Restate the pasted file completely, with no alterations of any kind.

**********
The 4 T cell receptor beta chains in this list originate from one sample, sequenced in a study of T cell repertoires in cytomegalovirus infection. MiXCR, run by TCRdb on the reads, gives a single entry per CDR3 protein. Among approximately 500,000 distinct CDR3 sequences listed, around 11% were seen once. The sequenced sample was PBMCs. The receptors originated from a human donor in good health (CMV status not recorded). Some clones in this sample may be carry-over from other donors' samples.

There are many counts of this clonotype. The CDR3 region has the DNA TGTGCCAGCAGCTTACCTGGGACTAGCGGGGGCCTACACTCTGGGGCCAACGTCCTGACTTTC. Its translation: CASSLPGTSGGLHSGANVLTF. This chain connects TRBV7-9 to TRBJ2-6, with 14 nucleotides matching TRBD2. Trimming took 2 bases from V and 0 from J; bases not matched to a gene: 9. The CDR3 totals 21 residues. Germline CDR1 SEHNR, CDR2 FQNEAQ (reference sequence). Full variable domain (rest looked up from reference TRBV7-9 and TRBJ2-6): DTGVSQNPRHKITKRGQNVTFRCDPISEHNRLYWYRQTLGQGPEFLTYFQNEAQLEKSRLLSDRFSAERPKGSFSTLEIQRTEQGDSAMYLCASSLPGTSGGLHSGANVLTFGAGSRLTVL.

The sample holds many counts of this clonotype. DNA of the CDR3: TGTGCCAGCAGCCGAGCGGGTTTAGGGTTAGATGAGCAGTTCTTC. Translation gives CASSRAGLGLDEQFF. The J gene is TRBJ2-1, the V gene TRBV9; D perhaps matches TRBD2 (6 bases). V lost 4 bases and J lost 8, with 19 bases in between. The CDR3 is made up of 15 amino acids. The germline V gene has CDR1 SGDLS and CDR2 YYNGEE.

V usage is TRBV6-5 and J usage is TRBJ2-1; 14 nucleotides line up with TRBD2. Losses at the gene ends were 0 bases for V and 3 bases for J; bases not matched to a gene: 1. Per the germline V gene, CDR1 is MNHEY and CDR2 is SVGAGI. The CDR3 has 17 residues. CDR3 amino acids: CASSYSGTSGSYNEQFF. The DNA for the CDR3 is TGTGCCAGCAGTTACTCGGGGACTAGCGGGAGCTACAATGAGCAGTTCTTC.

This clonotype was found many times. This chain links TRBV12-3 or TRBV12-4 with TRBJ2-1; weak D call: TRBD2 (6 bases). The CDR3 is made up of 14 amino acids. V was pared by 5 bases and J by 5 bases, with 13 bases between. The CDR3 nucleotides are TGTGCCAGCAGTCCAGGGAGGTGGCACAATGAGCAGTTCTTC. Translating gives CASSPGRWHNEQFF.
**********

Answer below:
The 4 T cell receptor beta chains in this list originate from one sample, sequenced in a study of T cell repertoires in cytomegalovirus infection. MiXCR, run by TCRdb on the reads, gives a single entry per CDR3 protein. Among approximately 500,000 distinct CDR3 sequences listed, around 11% were seen once. The sequenced sample was PBMCs. The receptors originated from a human donor in good health (CMV status not recorded). Some clones in this sample may be carry-over from other donors' samples.

There are many counts of this clonotype. The CDR3 region has the DNA TGTGCCAGCAGCTTACCTGGGACTAGCGGGGGCCTACACTCTGGGGCCAACGTCCTGACTTTC. Its translation: CASSLPGTSGGLHSGANVLTF. This chain connects TRBV7-9 to TRBJ2-6, with 14 nucleotides matching TRBD2. Trimming took 2 bases from V and 0 from J; bases not matched to a gene: 9. The CDR3 totals 21 residues. Germline CDR1 SEHNR, CDR2 FQNEAQ (reference sequence). Full variable domain (rest looked up from reference TRBV7-9 and TRBJ2-6): DTGVSQNPRHKITKRGQNVTFRCDPISEHNRLYWYRQTLGQGPEFLTYFQNEAQLEKSRLLSDRFSAERPKGSFSTLEIQRTEQGDSAMYLCASSLPGTSGGLHSGANVLTFGAGSRLTVL.

The sample holds many counts of this clonotype. DNA of the CDR3: TGTGCCAGCAGCCGAGCGGGTTTAGGGTTAGATGAGCAGTTCTTC. Translation gives CASSRAGLGLDEQFF. The J gene is TRBJ2-1, the V gene TRBV9; D perhaps matches TRBD2 (6 bases). V lost 4 bases and J lost 8, with 19 bases in between. The CDR3 is made up of 15 amino acids. The germline V gene has CDR1 SGDLS and CDR2 YYNGEE.

V usage is TRBV6-5 and J usage is TRBJ2-1; 14 nucleotides line up with TRBD2. Losses at the gene ends were 0 bases for V and 3 bases for J; bases not matched to a gene: 1. Per the germline V gene, CDR1 is MNHEY and CDR2 is SVGAGI. The CDR3 has 17 residues. CDR3 amino acids: CASSYSGTSGSYNEQFF. The DNA for the CDR3 is TGTGCCAGCAGTTACTCGGGGACTAGCGGGAGCTACAATGAGCAGTTCTTC.

This clonotype was found many times. This chain links TRBV12-3 or TRBV12-4 with TRBJ2-1; weak D call: TRBD2 (6 bases). The CDR3 is made up of 14 amino acids. V was pared by 5 bases and J by 5 bases, with 13 bases between. The CDR3 nucleotides are TGTGCCAGCAGTCCAGGGAGGTGGCACAATGAGCAGTTCTTC. Translating gives CASSPGRWHNEQFF.